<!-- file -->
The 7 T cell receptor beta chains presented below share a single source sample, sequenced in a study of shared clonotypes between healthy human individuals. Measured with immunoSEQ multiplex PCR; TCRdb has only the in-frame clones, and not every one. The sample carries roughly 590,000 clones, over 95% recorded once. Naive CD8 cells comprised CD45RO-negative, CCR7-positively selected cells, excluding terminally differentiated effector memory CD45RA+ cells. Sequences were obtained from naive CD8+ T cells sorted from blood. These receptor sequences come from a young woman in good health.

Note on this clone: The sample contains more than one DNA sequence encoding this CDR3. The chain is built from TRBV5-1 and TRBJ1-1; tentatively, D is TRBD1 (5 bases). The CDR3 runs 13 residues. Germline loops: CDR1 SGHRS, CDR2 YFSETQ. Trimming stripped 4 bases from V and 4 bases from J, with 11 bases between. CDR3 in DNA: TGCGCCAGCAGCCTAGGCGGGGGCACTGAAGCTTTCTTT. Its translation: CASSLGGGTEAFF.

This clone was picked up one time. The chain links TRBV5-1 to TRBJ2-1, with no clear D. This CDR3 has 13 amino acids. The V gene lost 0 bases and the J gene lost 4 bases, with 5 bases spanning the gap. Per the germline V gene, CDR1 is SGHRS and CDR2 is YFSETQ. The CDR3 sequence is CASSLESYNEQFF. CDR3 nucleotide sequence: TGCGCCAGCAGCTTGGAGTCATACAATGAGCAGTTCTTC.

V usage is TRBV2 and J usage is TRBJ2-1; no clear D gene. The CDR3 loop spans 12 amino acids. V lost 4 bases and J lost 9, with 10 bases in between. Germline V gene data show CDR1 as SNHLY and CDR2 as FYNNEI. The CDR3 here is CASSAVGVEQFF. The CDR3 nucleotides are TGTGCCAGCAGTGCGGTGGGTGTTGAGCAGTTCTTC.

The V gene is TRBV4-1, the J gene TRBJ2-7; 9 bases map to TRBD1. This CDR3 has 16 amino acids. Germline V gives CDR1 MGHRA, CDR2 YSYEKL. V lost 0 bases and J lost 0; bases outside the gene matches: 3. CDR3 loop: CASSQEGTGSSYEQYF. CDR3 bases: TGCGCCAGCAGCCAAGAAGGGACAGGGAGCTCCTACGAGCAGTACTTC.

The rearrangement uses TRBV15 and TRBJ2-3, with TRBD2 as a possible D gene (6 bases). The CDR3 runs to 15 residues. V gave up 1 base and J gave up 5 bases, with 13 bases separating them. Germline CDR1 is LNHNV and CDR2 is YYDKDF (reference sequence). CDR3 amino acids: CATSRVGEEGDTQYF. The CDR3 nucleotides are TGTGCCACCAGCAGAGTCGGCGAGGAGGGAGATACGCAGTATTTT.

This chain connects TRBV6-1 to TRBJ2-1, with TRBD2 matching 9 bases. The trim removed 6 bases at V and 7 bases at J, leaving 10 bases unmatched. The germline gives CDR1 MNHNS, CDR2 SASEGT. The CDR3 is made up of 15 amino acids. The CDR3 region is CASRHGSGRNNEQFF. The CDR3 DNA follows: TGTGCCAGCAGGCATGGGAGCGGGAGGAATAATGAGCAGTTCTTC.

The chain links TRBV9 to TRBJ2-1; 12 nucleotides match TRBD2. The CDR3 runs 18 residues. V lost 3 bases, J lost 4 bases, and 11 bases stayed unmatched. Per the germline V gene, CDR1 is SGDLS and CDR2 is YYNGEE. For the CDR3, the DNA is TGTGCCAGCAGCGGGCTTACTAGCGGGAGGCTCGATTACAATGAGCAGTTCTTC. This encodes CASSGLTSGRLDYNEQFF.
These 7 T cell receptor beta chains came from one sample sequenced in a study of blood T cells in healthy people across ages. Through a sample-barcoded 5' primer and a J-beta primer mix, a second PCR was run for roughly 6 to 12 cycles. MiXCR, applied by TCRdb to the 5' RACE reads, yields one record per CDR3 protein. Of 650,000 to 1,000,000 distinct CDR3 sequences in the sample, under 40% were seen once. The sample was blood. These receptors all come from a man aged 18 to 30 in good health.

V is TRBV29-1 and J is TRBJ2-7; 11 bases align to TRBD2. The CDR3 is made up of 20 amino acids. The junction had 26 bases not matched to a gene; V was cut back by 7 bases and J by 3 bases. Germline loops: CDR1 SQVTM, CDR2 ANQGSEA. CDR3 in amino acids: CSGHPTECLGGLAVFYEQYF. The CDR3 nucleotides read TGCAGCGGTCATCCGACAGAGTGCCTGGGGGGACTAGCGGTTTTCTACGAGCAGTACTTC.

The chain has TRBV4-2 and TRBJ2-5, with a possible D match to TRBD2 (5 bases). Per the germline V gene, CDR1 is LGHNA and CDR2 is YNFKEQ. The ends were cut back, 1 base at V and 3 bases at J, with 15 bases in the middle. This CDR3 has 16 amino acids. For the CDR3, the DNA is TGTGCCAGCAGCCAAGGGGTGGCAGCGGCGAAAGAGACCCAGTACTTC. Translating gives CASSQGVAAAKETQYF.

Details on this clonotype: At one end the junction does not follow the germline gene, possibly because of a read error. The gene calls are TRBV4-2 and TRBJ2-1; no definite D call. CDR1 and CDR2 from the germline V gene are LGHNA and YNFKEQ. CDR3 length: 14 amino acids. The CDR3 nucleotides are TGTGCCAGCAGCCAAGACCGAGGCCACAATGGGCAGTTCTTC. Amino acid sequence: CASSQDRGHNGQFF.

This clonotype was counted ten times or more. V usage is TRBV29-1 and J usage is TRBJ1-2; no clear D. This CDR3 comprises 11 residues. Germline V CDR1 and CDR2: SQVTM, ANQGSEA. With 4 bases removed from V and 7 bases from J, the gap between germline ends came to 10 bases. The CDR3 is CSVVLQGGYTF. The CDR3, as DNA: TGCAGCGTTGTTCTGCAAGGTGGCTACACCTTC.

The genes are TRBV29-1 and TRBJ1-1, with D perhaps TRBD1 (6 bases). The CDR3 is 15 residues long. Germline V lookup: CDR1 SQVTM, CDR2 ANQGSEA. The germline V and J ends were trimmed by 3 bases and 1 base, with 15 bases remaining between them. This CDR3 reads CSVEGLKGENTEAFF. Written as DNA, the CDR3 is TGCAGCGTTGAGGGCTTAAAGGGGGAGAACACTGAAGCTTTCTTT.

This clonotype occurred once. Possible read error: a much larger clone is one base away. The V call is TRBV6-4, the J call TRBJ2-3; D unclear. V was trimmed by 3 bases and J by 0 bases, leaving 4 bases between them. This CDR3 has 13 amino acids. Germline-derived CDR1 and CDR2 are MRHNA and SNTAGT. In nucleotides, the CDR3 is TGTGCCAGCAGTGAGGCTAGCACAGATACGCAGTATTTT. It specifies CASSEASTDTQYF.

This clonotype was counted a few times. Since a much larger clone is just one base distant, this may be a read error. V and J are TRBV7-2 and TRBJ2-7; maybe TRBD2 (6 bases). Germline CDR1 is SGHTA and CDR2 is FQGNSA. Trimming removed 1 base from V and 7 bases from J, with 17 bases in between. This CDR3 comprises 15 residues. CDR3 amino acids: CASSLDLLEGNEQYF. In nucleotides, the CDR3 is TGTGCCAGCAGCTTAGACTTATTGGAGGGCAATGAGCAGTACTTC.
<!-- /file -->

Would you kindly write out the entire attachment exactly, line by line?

The 7 T cell receptor beta chains presented below share a single source sample, sequenced in a study of shared clonotypes between healthy human individuals. Measured with immunoSEQ multiplex PCR; TCRdb has only the in-frame clones, and not every one. The sample carries roughly 590,000 clones, over 95% recorded once. Naive CD8 cells comprised CD45RO-negative, CCR7-positively selected cells, excluding terminally differentiated effector memory CD45RA+ cells. Sequences were obtained from naive CD8+ T cells sorted from blood. These receptor sequences come from a young woman in good health.

Note on this clone: The sample contains more than one DNA sequence encoding this CDR3. The chain is built from TRBV5-1 and TRBJ1-1; tentatively, D is TRBD1 (5 bases). The CDR3 runs 13 residues. Germline loops: CDR1 SGHRS, CDR2 YFSETQ. Trimming stripped 4 bases from V and 4 bases from J, with 11 bases between. CDR3 in DNA: TGCGCCAGCAGCCTAGGCGGGGGCACTGAAGCTTTCTTT. Its translation: CASSLGGGTEAFF.

This clone was picked up one time. The chain links TRBV5-1 to TRBJ2-1, with no clear D. This CDR3 has 13 amino acids. The V gene lost 0 bases and the J gene lost 4 bases, with 5 bases spanning the gap. Per the germline V gene, CDR1 is SGHRS and CDR2 is YFSETQ. The CDR3 sequence is CASSLESYNEQFF. CDR3 nucleotide sequence: TGCGCCAGCAGCTTGGAGTCATACAATGAGCAGTTCTTC.

V usage is TRBV2 and J usage is TRBJ2-1; no clear D gene. The CDR3 loop spans 12 amino acids. V lost 4 bases and J lost 9, with 10 bases in between. Germline V gene data show CDR1 as SNHLY and CDR2 as FYNNEI. The CDR3 here is CASSAVGVEQFF. The CDR3 nucleotides are TGTGCCAGCAGTGCGGTGGGTGTTGAGCAGTTCTTC.

The V gene is TRBV4-1, the J gene TRBJ2-7; 9 bases map to TRBD1. This CDR3 has 16 amino acids. Germline V gives CDR1 MGHRA, CDR2 YSYEKL. V lost 0 bases and J lost 0; bases outside the gene matches: 3. CDR3 loop: CASSQEGTGSSYEQYF. CDR3 bases: TGCGCCAGCAGCCAAGAAGGGACAGGGAGCTCCTACGAGCAGTACTTC.

The rearrangement uses TRBV15 and TRBJ2-3, with TRBD2 as a possible D gene (6 bases). The CDR3 runs to 15 residues. V gave up 1 base and J gave up 5 bases, with 13 bases separating them. Germline CDR1 is LNHNV and CDR2 is YYDKDF (reference sequence). CDR3 amino acids: CATSRVGEEGDTQYF. The CDR3 nucleotides are TGTGCCACCAGCAGAGTCGGCGAGGAGGGAGATACGCAGTATTTT.

This chain connects TRBV6-1 to TRBJ2-1, with TRBD2 matching 9 bases. The trim removed 6 bases at V and 7 bases at J, leaving 10 bases unmatched. The germline gives CDR1 MNHNS, CDR2 SASEGT. The CDR3 is made up of 15 amino acids. The CDR3 region is CASRHGSGRNNEQFF. The CDR3 DNA follows: TGTGCCAGCAGGCATGGGAGCGGGAGGAATAATGAGCAGTTCTTC.

The chain links TRBV9 to TRBJ2-1; 12 nucleotides match TRBD2. The CDR3 runs 18 residues. V lost 3 bases, J lost 4 bases, and 11 bases stayed unmatched. Per the germline V gene, CDR1 is SGDLS and CDR2 is YYNGEE. For the CDR3, the DNA is TGTGCCAGCAGCGGGCTTACTAGCGGGAGGCTCGATTACAATGAGCAGTTCTTC. This encodes CASSGLTSGRLDYNEQFF.
These 7 T cell receptor beta chains came from one sample sequenced in a study of blood T cells in healthy people across ages. Through a sample-barcoded 5' primer and a J-beta primer mix, a second PCR was run for roughly 6 to 12 cycles. MiXCR, applied by TCRdb to the 5' RACE reads, yields one record per CDR3 protein. Of 650,000 to 1,000,000 distinct CDR3 sequences in the sample, under 40% were seen once. The sample was blood. These receptors all come from a man aged 18 to 30 in good health.

V is TRBV29-1 and J is TRBJ2-7; 11 bases align to TRBD2. The CDR3 is made up of 20 amino acids. The junction had 26 bases not matched to a gene; V was cut back by 7 bases and J by 3 bases. Germline loops: CDR1 SQVTM, CDR2 ANQGSEA. CDR3 in amino acids: CSGHPTECLGGLAVFYEQYF. The CDR3 nucleotides read TGCAGCGGTCATCCGACAGAGTGCCTGGGGGGACTAGCGGTTTTCTACGAGCAGTACTTC.

The chain has TRBV4-2 and TRBJ2-5, with a possible D match to TRBD2 (5 bases). Per the germline V gene, CDR1 is LGHNA and CDR2 is YNFKEQ. The ends were cut back, 1 base at V and 3 bases at J, with 15 bases in the middle. This CDR3 has 16 amino acids. For the CDR3, the DNA is TGTGCCAGCAGCCAAGGGGTGGCAGCGGCGAAAGAGACCCAGTACTTC. Translating gives CASSQGVAAAKETQYF.

Details on this clonotype: At one end the junction does not follow the germline gene, possibly because of a read error. The gene calls are TRBV4-2 and TRBJ2-1; no definite D call. CDR1 and CDR2 from the germline V gene are LGHNA and YNFKEQ. CDR3 length: 14 amino acids. The CDR3 nucleotides are TGTGCCAGCAGCCAAGACCGAGGCCACAATGGGCAGTTCTTC. Amino acid sequence: CASSQDRGHNGQFF.

This clonotype was counted ten times or more. V usage is TRBV29-1 and J usage is TRBJ1-2; no clear D. This CDR3 comprises 11 residues. Germline V CDR1 and CDR2: SQVTM, ANQGSEA. With 4 bases removed from V and 7 bases from J, the gap between germline ends came to 10 bases. The CDR3 is CSVVLQGGYTF. The CDR3, as DNA: TGCAGCGTTGTTCTGCAAGGTGGCTACACCTTC.

The genes are TRBV29-1 and TRBJ1-1, with D perhaps TRBD1 (6 bases). The CDR3 is 15 residues long. Germline V lookup: CDR1 SQVTM, CDR2 ANQGSEA. The germline V and J ends were trimmed by 3 bases and 1 base, with 15 bases remaining between them. This CDR3 reads CSVEGLKGENTEAFF. Written as DNA, the CDR3 is TGCAGCGTTGAGGGCTTAAAGGGGGAGAACACTGAAGCTTTCTTT.

This clonotype occurred once. Possible read error: a much larger clone is one base away. The V call is TRBV6-4, the J call TRBJ2-3; D unclear. V was trimmed by 3 bases and J by 0 bases, leaving 4 bases between them. This CDR3 has 13 amino acids. Germline-derived CDR1 and CDR2 are MRHNA and SNTAGT. In nucleotides, the CDR3 is TGTGCCAGCAGTGAGGCTAGCACAGATACGCAGTATTTT. It specifies CASSEASTDTQYF.

This clonotype was counted a few times. Since a much larger clone is just one base distant, this may be a read error. V and J are TRBV7-2 and TRBJ2-7; maybe TRBD2 (6 bases). Germline CDR1 is SGHTA and CDR2 is FQGNSA. Trimming removed 1 base from V and 7 bases from J, with 17 bases in between. This CDR3 comprises 15 residues. CDR3 amino acids: CASSLDLLEGNEQYF. In nucleotides, the CDR3 is TGTGCCAGCAGCTTAGACTTATTGGAGGGCAATGAGCAGTACTTC.